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Muscle imbalances: The muscles that lift the fingers up (extensors) are too tight, while the muscles that bend the fingers down (flexors) are weak. Tension of the Achilles tendon.

Excess weight: When you are overweight, the load on your feet also increases. Gaining weight in a short time can lead to metatarsalgia. Losing weight can alleviate the symptoms of metatarsalgia.

Old age and diabetes: The frequency of metatarsalgia increases in the elderly and those with diabetes.

Unsuitable shoes : High-heeled shoes put most of the load on the front of the foot. Thin shoes that are narrow at the toe and do not provide adequate sole support can also aggravate the problem. If the sneakers are too loose, the foot slips and rubs during movement. If the shoe is too tight, the pressure the foot is exposed to increases.

Stress fracture: Fractures called stress fractures may occur due to exposure to excessive load in the finger or comb bones. In this case, the way the person puts their foot on the ground changes due to pain. The change in load distribution may cause more strain on other bones.

Morton’s neuroma: It is a problem that usually develops as a result of the growth of connective tissue around the nerve fiber between the third and fourth metatarsal heads. It causes complaints similar to metatarsalgia. It is essentially a nerve entrapment. It can cause pain, numbness and burning sensations.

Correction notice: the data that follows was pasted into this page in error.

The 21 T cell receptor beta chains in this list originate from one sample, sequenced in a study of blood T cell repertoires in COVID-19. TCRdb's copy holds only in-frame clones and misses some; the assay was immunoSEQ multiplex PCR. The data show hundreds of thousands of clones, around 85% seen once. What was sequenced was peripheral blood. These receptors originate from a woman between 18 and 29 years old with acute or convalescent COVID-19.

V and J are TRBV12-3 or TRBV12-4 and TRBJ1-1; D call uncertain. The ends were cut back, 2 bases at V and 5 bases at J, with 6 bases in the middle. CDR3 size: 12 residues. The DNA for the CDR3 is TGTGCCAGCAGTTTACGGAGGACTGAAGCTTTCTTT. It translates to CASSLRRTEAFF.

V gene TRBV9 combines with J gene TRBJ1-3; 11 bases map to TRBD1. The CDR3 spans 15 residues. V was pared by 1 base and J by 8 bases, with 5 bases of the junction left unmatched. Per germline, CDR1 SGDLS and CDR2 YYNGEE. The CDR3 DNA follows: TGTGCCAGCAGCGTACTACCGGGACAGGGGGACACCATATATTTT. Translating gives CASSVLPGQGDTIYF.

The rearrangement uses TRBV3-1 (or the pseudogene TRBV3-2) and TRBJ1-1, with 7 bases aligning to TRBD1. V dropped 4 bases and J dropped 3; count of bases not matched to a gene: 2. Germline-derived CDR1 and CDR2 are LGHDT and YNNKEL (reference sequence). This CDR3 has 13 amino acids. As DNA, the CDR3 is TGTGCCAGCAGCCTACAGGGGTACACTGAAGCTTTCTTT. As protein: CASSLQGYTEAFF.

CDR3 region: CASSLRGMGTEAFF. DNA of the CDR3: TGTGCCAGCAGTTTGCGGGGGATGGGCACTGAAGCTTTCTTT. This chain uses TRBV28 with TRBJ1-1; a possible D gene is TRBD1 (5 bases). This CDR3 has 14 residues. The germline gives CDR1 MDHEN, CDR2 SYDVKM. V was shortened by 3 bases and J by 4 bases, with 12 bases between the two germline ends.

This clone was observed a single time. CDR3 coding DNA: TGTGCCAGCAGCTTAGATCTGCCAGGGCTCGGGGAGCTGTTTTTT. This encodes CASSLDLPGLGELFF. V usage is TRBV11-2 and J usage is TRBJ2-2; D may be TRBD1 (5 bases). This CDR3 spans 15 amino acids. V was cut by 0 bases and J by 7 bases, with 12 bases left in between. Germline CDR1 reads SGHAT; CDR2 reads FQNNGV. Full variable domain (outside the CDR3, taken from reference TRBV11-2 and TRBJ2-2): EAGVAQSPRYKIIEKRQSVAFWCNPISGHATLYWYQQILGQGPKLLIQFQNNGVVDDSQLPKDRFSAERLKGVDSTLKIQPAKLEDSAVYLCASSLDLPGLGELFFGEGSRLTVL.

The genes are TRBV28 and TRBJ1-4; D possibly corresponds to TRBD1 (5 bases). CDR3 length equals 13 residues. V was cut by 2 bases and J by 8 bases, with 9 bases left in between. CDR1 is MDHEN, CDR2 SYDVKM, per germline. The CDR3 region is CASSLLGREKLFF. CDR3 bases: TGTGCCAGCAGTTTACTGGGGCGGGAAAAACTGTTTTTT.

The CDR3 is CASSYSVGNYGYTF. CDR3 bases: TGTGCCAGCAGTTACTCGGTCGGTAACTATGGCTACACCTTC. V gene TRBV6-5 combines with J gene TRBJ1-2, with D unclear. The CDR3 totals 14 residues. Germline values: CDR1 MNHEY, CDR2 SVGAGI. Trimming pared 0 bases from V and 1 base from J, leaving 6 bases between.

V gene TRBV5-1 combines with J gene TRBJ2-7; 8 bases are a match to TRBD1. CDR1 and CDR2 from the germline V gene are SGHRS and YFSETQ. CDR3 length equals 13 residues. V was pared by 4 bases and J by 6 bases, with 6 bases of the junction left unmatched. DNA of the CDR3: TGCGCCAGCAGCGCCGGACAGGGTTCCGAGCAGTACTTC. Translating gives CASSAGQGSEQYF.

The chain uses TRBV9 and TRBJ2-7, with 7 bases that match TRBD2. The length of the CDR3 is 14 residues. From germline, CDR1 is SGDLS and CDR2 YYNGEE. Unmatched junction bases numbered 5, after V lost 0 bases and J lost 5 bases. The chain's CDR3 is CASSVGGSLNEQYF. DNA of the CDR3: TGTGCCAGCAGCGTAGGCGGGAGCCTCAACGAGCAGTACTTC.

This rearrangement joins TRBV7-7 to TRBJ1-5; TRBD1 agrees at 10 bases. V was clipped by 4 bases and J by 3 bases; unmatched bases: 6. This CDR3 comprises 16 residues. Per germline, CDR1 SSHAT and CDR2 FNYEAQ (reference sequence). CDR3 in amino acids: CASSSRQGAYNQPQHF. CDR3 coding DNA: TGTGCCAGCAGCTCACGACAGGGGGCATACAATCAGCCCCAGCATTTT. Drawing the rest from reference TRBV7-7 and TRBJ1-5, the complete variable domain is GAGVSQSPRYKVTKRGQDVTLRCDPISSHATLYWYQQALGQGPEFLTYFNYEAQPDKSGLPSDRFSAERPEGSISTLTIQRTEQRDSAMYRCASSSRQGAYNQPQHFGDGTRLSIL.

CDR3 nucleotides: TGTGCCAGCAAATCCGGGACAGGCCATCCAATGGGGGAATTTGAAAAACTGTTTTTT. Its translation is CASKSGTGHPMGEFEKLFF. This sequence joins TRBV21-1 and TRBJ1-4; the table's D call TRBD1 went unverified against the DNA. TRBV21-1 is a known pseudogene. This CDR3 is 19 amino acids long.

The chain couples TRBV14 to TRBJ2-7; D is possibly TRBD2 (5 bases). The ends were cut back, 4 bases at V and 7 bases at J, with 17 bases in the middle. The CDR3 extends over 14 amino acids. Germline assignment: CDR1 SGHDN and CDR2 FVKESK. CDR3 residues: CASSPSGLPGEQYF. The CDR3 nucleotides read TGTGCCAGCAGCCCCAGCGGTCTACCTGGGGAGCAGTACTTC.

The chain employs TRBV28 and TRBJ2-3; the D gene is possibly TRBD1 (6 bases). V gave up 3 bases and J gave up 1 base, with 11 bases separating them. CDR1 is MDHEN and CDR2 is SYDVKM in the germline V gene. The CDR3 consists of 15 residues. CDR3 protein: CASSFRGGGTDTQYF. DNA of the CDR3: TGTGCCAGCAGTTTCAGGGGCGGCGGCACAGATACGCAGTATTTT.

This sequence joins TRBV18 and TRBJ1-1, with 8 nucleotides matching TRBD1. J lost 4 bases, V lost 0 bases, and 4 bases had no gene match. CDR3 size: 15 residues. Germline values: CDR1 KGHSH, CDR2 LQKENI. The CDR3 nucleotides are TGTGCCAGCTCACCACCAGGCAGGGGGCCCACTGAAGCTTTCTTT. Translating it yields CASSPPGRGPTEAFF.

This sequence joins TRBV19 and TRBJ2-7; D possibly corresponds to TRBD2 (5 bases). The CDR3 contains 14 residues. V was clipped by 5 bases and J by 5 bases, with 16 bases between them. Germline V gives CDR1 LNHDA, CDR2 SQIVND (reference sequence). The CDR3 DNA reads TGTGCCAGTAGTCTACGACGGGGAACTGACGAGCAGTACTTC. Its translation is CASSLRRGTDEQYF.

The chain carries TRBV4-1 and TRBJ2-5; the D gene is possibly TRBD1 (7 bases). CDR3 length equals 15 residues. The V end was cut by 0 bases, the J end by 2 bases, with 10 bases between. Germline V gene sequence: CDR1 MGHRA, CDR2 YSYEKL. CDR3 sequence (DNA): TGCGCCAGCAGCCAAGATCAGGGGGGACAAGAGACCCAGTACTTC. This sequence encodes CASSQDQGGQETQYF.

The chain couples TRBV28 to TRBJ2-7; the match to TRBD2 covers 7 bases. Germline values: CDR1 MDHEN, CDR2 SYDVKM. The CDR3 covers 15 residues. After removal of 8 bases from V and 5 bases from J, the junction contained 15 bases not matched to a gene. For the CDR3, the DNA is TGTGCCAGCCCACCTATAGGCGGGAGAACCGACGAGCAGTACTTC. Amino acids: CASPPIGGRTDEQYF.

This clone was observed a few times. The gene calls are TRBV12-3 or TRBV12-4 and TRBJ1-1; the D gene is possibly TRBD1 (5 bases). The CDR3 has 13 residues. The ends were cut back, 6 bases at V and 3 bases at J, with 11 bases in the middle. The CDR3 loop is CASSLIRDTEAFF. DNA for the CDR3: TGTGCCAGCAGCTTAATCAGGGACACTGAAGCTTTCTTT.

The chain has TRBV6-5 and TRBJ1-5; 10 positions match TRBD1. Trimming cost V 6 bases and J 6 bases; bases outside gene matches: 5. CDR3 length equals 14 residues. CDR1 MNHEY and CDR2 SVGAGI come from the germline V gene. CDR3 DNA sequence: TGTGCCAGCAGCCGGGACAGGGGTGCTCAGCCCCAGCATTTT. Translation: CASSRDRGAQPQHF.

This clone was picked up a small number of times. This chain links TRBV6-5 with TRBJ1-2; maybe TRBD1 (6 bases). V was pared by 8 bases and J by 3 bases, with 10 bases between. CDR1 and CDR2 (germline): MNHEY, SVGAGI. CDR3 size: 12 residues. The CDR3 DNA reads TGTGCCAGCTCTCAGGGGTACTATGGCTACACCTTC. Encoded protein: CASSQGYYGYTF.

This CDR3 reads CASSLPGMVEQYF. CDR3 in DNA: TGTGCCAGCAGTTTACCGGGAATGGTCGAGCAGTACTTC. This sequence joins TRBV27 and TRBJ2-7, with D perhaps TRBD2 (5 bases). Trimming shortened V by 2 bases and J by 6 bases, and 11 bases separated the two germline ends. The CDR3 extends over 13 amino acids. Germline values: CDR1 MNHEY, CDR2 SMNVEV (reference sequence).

How Is It Diagnosed?

First of all, the patient’s complaints and risk factors are questioned. It is examined sitting and standing. Painful and sensitive areas are detected by examination. Check for deformity. X-rays can detect problems such as stress fractures. Bursitis and Morton’s neuroma can be detected with ultrasound. Foot MRI (implantation film) provides the visualization of many problems affecting the soft tissues.

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If metatarsalgia is not treated, the person’s activities are limited. He can change the way he walks in order not to burden the foot. Due to changing biomechanics, pain may occur in other parts of the same foot, opposite foot, lower back or hip. Therefore, complaints should be treated without delay.

Rest, cooling the painful area with an ice pack for 15-20 minutes several times a day (the ice pack should be wrapped with a cloth to protect the skin), wrapping with elastic bandages to reduce edema, painkillers , wearing appropriate shoes, using metatarsal pads that can be placed in the shoes or arch support Using insoles are the first-line treatment options.

Foot massage is an effective method to relax anatomical structures in the foot and reduce pain.

Exercises that stretch the ankle and toes reduce pain, accelerate healing, and prevent recurrence of metatarsalgia. After the pain is gone, muscle strengthening can be done with isometric, isotonic and isokinetic exercises. Athletes can do activities that do not give weight to the feet, such as swimming, in order not to lose their condition during the recovery period.

Among the physical therapy methods, TENS and ultrasound therapy can be used.

If there are problems such as calluses, hammer toes, hallux valgus in the foot and if physical therapy cannot be healed, surgical options may come to the fore. In the treatment of Morton’s neuroma, cortisone injections (corticosteroid injections) can be applied.